Fossil tracks reveal which birds once roamed South Africa’s Cape south coast

These fossil trackways resemble the tracks left by flamingos today, but are bigger. Just above the scale bar one can see (more faintly) the ‘tramline traces’ made by the ancient birds’ stomping action.
Charles Helm

Charles Helm, Nelson Mandela University

If you visit a particular stretch of South Africa’s Cape South coast, about 400km east of Cape Town, you are stepping back in time – in more ways than one. That’s because hundreds of fossil tracksites dot the area. These sites date back to between 400,000 and 35,000 years ago, during the Pleistocene Epoch. They occur in aeolianites (cemented dunes) and cemented foreshore deposits, the remains of dune and beach surfaces on which animals left their tracks.

Since 2007 our research team has identified more than 250 fossil tracksites on the Cape south coast, revealing unexpected findings that were not apparent in the traditional body fossil record. For example, giraffe, hatchling sea turtles and crocodiles once inhabited this coastline.

Read more:
First fossil trails of baby sea turtles found in South Africa

Our latest work has centred on avian tracksites, revealing evidence for the first time from this period of some of the bird species that once roamed the Cape south coast. In an article recently published in the journal Ostrich, we summarised our findings from 29 sites on that coast.

One avian track, probably made by a large gull or a small goose, was found in sediments that have been dated to about 400,000 years. That makes it the oldest avian track reported from southern Africa.

Six of the tracksites we identified showed evidence of large avian trackmakers. For example, tracks at one site that appear to have been made by a crane were larger than any extant crane species in Africa, and a trackway at another site closely resembled that of a flamingo – except that the tracks were larger than those of the extant Greater Flamingo.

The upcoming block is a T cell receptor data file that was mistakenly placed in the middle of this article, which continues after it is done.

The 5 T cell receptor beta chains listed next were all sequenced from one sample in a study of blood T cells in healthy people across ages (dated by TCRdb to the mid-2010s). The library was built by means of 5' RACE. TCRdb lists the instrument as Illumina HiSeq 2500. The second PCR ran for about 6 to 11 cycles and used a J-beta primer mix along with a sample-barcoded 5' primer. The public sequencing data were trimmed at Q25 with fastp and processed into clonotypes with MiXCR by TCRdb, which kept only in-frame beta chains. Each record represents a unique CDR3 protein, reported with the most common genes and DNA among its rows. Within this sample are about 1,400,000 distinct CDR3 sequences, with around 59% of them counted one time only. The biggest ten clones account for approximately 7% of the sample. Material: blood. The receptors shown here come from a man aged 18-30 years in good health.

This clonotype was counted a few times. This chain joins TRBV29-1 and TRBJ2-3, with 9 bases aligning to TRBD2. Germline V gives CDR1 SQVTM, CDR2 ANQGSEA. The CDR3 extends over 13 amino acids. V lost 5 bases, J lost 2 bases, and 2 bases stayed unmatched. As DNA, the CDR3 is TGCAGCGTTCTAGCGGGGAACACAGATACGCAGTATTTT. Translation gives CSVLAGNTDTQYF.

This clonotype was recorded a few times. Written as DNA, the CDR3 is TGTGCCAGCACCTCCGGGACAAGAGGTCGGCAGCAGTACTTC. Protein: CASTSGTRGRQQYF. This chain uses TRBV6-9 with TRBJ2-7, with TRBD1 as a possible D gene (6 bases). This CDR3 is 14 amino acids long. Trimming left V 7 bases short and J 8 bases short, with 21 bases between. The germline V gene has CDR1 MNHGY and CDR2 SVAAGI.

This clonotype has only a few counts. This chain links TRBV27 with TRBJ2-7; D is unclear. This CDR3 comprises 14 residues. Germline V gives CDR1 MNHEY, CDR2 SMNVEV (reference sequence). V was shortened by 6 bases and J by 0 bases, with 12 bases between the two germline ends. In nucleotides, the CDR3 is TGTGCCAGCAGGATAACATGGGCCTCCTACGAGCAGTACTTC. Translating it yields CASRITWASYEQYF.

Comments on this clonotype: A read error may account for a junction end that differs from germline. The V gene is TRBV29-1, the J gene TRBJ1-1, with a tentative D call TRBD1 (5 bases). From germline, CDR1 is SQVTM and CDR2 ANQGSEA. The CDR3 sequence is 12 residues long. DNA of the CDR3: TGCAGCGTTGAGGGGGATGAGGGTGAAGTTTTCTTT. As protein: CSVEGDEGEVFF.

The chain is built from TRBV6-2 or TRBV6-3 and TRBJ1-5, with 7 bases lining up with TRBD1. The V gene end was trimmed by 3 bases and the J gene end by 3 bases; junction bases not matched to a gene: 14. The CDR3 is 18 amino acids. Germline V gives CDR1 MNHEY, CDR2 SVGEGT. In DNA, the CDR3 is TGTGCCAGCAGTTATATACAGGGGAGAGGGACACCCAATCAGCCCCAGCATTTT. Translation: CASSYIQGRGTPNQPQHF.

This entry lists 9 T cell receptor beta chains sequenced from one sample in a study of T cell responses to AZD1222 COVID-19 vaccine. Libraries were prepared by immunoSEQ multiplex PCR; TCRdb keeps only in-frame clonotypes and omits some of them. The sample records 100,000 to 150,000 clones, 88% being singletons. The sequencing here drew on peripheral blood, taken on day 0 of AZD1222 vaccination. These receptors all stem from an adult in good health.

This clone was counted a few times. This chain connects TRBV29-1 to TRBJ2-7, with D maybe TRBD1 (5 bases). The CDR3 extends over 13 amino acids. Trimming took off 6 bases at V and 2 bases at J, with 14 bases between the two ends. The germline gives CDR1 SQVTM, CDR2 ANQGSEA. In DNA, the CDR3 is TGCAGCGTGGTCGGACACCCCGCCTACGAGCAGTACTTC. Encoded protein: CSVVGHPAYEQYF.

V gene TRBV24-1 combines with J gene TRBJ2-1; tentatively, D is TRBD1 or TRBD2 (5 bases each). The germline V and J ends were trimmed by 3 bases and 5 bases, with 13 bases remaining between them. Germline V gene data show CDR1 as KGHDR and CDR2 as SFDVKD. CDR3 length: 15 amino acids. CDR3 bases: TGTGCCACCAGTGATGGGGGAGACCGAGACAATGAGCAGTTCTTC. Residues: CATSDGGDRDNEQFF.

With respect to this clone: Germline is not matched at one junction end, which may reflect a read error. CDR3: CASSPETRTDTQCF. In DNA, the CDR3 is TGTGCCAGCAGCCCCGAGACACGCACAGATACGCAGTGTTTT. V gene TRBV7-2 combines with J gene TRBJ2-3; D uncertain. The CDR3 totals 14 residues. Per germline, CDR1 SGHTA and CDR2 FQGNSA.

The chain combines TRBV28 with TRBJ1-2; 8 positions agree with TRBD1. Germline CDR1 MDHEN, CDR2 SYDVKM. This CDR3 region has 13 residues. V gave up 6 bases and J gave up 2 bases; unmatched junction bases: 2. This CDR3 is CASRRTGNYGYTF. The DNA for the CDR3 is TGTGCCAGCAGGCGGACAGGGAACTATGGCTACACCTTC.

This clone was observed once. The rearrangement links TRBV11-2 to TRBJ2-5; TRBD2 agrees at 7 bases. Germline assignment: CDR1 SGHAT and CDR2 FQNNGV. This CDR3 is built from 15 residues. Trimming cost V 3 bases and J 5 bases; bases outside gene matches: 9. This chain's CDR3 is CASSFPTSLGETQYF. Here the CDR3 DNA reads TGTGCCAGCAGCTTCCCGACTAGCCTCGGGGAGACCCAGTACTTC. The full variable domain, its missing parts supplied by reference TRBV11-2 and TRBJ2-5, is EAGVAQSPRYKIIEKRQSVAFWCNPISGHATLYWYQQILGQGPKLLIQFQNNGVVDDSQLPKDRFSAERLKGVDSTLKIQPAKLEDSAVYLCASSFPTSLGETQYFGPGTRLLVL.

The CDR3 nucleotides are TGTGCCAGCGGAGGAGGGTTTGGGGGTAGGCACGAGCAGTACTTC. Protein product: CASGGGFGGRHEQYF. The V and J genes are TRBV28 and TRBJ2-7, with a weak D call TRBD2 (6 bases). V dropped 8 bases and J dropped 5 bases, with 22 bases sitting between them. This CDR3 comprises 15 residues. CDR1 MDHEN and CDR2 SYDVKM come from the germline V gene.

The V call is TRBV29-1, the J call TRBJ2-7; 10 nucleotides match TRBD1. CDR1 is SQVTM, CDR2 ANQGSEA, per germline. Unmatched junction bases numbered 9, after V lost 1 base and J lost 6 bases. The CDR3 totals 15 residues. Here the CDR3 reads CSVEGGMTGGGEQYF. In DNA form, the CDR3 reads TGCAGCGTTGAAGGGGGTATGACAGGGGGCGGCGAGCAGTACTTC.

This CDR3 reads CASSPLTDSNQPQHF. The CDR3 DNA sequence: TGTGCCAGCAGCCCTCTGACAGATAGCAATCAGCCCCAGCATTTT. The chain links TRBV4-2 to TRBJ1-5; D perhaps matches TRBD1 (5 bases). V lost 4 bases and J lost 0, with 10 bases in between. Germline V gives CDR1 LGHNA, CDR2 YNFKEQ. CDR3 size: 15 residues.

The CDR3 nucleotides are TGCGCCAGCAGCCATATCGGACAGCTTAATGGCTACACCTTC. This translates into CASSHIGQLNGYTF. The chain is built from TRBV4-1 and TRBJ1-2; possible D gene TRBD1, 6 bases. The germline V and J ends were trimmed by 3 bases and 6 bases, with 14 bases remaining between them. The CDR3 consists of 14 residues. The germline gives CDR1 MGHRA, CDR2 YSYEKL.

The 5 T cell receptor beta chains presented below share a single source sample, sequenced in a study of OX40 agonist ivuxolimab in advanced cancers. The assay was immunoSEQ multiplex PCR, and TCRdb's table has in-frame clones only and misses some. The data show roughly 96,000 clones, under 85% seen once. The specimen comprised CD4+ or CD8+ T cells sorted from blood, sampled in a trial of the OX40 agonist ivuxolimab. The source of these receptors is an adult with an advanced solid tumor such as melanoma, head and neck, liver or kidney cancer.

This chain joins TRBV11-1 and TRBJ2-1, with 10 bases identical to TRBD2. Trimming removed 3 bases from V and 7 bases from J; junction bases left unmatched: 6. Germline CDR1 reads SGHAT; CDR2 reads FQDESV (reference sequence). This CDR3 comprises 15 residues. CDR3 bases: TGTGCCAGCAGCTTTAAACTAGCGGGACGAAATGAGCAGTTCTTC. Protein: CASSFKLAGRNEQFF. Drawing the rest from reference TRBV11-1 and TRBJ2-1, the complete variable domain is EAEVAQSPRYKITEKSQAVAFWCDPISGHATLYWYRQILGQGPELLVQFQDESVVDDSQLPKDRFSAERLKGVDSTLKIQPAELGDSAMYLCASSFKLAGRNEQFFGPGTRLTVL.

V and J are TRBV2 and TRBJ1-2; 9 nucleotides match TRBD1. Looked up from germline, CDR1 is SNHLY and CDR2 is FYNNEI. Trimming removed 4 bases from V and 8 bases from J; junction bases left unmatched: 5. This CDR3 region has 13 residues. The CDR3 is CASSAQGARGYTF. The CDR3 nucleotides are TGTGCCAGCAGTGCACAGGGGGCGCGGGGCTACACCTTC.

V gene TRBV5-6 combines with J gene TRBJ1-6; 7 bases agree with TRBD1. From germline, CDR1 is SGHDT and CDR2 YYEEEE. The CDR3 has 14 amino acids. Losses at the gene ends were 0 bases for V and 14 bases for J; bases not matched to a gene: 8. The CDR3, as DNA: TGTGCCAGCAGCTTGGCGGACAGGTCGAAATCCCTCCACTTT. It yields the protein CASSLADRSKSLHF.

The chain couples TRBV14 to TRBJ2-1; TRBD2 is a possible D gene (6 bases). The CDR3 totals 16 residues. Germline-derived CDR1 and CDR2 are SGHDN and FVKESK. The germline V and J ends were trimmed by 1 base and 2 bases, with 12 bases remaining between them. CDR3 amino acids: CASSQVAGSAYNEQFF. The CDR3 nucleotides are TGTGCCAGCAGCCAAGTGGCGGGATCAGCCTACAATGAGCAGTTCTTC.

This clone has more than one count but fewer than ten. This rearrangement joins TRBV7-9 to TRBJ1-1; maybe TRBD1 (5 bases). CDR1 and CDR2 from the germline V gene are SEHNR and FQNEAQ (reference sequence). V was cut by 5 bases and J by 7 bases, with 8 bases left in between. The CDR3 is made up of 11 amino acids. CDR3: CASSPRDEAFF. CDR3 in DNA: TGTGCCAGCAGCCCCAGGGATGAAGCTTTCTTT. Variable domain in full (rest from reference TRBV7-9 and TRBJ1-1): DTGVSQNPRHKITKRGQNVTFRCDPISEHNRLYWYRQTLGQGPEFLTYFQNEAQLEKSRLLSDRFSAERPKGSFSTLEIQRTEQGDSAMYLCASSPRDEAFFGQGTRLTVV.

At this site, which was remarkably well preserved, we also documented flamingo feeding traces for the first time in the global fossil record. The creation of these traces can be readily observed in flamingo behaviour today: the birds stir up their food supply by “rhythmic stomping” or “marking time” while moving slowly backwards, resulting in “tramline traces”.

A flock of pink flamingos in blue water
Flamingos stir up their food supply by ‘rhythmic stomping’ or ‘marking time’ while moving slowly backwards, resulting in ‘tramline traces’.
Vera Larina/Shutterstock

These tracksites have the potential to complement the traditional body fossil record and offer more insights into what flora and fauna occurred in the region during the Pleistocene, mostly in the 130,000 to 80,000 year age range. They can also help us understand which of these species may have become extinct, perhaps driven by climatic shifts. This finding was unexpected, as there was no previous evidence of Pleistocene avian extinctions in Southern Africa.

Tracing the tracks